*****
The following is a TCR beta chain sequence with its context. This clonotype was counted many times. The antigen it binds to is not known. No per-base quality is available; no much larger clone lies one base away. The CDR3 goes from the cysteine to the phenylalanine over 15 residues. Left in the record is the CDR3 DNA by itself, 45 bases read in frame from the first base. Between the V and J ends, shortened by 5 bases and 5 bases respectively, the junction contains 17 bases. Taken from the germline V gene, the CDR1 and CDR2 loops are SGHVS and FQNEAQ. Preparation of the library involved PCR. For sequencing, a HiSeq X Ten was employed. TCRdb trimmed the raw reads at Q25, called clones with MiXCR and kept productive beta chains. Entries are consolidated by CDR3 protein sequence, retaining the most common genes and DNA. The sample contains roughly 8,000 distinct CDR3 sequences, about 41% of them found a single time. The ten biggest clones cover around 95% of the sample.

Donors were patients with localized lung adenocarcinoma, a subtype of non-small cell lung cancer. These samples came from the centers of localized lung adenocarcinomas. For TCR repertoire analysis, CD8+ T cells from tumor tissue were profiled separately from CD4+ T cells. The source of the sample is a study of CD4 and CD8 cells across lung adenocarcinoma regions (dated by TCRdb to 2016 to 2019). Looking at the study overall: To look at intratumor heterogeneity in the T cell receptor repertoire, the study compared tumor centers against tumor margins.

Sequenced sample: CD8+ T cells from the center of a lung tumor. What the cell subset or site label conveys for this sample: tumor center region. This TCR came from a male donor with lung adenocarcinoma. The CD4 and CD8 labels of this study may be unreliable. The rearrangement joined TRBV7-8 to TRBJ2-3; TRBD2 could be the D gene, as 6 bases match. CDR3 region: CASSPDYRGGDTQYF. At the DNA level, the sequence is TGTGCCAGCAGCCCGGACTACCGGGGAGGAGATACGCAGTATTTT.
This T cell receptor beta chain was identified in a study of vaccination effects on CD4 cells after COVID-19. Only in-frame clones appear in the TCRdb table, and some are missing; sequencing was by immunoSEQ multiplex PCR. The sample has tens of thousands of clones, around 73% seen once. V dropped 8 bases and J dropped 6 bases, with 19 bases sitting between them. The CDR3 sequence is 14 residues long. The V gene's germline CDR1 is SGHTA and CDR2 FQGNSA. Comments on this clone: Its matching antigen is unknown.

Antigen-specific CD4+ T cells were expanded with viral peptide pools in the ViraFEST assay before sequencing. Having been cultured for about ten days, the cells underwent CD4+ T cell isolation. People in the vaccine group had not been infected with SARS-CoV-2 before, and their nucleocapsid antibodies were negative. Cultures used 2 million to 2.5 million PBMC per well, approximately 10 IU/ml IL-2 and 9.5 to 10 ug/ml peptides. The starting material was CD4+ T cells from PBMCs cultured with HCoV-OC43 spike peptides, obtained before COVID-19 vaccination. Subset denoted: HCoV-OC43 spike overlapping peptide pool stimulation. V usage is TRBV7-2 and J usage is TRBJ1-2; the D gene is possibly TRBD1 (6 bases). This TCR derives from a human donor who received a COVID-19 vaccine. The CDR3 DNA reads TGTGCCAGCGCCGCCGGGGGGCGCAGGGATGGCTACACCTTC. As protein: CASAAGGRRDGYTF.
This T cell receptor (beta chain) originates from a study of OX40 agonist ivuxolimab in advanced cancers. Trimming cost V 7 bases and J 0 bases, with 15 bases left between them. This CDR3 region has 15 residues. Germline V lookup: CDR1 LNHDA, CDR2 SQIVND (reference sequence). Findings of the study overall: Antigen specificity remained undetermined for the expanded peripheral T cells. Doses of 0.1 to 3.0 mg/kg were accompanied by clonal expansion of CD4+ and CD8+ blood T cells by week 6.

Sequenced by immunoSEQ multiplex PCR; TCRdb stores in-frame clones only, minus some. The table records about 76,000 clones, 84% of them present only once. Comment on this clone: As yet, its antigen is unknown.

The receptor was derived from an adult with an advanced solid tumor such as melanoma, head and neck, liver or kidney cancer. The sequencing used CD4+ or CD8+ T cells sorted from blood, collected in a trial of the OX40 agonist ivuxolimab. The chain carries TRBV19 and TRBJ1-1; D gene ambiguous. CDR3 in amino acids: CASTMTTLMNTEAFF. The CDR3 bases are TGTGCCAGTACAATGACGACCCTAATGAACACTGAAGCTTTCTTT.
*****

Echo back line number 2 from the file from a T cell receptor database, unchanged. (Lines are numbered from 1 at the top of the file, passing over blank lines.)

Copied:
Donors were patients with localized lung adenocarcinoma, a subtype of non-small cell lung cancer. These samples came from the centers of localized lung adenocarcinomas. For TCR repertoire analysis, CD8+ T cells from tumor tissue were profiled separately from CD4+ T cells. The source of the sample is a study of CD4 and CD8 cells across lung adenocarcinoma regions (dated by TCRdb to 2016 to 2019). Looking at the study overall: To look at intratumor heterogeneity in the T cell receptor repertoire, the study compared tumor centers against tumor margins.